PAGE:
My TTT post!

    • Amber

      Oh yay – so glad to hear that The Poppy War is starting to pop up! 😁 It was excellent. Tess of the Road is VERY different from Seraphina but I really loved it – I hope you do too!

  2. Fantastic list 🙂
    I think it depends a bit on your circles, because I have seen so much love for Love, Hate & Other Filters and The Poppy War all over my Twitter and the blogs I read. But both books are FANTASTIC and definitely deserve all of the hype ever.
    I think the only stuff I’ve seen about How To Build A Girl has been negative because of the author’s exclusionary feminism.
    Cora | http://www.teapartyprincess.co.uk

    Cora @ Tea Party Princess recently posted: Ten Hidden Gems
    • Amber

      I definitely agree about the circles – I saw a lot about LH&OF before it came out, but I do t think many of those people have read it yet (or maybe they didn’t like it and that was the problem?). I’m glad to hear they’re both out there, though!

      Re: How to Build a Girl… I guess I didn’t really feel the feminism in it was exclusionary? At least not intentionally – it felt like Johanna was most likely molded through her own experiences, which do exclude race and have limited LGBTQ+ exposure. Never felt at any time she was intentionally shunting out other women, but I can see where it may be disappointing to have a hyped book all about feminism only reflect the white, bi experience.

  3. Great list! I wasn’t the biggest fan of The Strange and Beautiful Sorrows of Ava Lavender, but I do love witches so I need to get to The Price Guide to the Occult soon. I’m planning to read The Poppy War soon, it sounds amazing, and I’m glad to hear you talk about Tess of the Road. Honestly I had no intention of reading it after seeing so many of those early reviews, but I love a character-based story so I think I’ll check it out at some point.

    Jess @ Jessticulates recently posted: Top Ten Tuesday | Diamonds in the rough
    • Amber

      The theme with the early reviews of Tess of the Road is that it is a slow-paced book. The character has internal struggles instead of external ones, so it’s a departure from what’s really popular right now. It’s a book that really needs to be savored slowly, so if you’re not in the mood for that, or if you don’t enjoy a slow-paced book from time to time… I can see why people got bored? But I REALLY liked that one – still my favorite this year.

  4. In the circles I run, The Poppy War has been all over the place. Even one of my friends is reading it and we live in a non-English country. However, it’s a matter of perception, as you wrote. Sometimes a book is really popular and I don’t have a clue even after reading it.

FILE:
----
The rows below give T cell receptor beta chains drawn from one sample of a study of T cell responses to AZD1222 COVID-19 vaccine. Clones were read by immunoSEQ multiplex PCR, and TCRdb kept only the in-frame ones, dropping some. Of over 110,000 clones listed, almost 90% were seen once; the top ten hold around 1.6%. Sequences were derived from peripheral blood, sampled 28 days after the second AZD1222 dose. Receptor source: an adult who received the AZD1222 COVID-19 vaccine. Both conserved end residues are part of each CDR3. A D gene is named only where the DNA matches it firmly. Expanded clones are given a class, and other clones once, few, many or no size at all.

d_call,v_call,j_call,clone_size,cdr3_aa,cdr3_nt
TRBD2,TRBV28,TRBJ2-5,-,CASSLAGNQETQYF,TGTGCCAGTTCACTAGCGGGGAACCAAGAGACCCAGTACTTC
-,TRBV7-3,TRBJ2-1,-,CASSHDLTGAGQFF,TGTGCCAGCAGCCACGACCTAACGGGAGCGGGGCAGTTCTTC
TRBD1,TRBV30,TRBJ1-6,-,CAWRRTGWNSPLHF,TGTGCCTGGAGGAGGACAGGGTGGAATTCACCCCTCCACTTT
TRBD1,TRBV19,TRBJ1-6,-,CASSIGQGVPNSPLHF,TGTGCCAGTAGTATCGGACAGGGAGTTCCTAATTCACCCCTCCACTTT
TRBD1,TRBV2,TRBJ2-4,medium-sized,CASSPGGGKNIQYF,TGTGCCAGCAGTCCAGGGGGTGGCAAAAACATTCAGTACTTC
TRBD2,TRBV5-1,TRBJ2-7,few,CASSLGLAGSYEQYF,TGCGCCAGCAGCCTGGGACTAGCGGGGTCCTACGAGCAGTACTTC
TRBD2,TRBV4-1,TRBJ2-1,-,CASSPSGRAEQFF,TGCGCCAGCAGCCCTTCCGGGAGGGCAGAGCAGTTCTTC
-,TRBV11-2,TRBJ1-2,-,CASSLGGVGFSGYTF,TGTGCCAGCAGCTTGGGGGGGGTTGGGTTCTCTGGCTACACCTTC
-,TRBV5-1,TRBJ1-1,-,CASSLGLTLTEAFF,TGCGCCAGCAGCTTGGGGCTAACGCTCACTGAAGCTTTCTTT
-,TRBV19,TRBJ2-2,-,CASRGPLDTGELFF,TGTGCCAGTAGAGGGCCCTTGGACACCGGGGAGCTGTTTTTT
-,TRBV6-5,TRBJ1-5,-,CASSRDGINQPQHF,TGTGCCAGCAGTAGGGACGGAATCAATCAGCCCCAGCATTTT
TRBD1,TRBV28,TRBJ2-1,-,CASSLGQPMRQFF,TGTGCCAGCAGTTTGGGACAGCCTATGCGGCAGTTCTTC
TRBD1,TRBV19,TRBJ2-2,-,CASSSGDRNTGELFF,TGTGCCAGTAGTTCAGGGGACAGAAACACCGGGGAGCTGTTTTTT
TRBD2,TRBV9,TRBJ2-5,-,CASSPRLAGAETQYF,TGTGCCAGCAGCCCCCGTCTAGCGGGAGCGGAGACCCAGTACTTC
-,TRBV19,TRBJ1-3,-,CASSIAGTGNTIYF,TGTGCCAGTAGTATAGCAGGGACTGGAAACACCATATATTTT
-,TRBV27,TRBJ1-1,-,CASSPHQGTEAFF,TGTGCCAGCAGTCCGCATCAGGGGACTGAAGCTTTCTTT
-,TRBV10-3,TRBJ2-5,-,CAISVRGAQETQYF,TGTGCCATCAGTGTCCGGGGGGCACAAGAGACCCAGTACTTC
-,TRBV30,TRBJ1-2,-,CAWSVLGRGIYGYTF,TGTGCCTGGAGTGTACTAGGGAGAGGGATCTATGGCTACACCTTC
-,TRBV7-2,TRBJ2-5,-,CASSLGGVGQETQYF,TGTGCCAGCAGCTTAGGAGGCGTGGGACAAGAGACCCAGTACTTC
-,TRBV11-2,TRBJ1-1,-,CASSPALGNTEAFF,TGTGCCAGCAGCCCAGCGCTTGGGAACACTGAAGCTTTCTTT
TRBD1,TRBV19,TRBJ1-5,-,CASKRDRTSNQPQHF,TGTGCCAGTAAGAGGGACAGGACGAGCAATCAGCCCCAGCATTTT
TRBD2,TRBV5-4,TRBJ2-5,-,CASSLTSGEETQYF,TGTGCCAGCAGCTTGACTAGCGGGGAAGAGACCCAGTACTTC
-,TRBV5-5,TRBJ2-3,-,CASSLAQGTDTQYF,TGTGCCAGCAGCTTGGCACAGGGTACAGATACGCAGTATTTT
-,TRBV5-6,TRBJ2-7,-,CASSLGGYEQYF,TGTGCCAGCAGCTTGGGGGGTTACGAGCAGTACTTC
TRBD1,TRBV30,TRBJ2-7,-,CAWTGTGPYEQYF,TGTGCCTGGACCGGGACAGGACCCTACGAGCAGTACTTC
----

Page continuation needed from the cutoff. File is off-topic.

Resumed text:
I’m hoping to read Love, Hate, and Other Filters soon. It seems such a great book that deserves all the love.

    Happy readings! 😉
    Tânia @MyLovelySecret

    • Amber

      Yeah, I’m hearing that a lot about The Poppy War! I’m glad it’s getting around, if not in my circle. It was excellent!

      LH&OF is a well rounded read – great friendships, cute love story, and Muslim Indian rep. I do know #OwnVoices bloggers have had mixed feelings about the rep as it didn’t necessarily match their experience… but I think it’s still worth a read. 🙂

    • Amber

      Everyone in my circle as a kid read them through – Artemis Fowl took us from middle school into college!!! If the film next year does well, I think we’ll be seeing a new generation reading these. 😉 They’re still fun as an adult, though the first three are a little simple… very MG. 🙂

  5. OH this is such a great list – you make me want to read Not The Girl You’re Looking for every single time I stop by your blog haha, that makes me really happy, and also sad because I can’t buy it right now, but I WILL and I am impatient 😀
    I’ve been eagerly anticipating The Wicked Deep, because it sounds so mysterious and kind of my thing… it seems like I’ll have to add Price Guide to my TBR just as well now, thank you very much 😛

    • Amber

      Haha my absolute pleasure – always happy to tout my favorite reads this year! I hope you enjoy it… now I’m starting to worry that I’m overselling it! XD

  6. I love Hyperbole and a Half! So much fun and so silly. I think the biggest influencer for adding books to my reading list is probably seeing it on other blogs or mentioned on Twitter. Maybe because I’m browsing blogs and twitter more often than other sites? Here’s my TTT.

    • Amber

      I agree – if I see someone else is reading a book, it’s always the “oooo, what’s that?” and boom it’s on my TBR! 😂

  7. Hyperbole and a Half is a book I’ve heard so many good things about, I’d like to get a copy. And I’ve read a Sarah Glenn Marsh book but not that one- I would like to read it!

    • Amber

      It’s a lot of fun – the first 3 books are middle grade so they’re quite light and entertaining. It gets deeper after that. 🙂

    • Amber

      Both Tess and Poppy War are really good, but I’d recommend Tess first! I read it back in Jan.-Feb. and it’s still my favourite book of the year!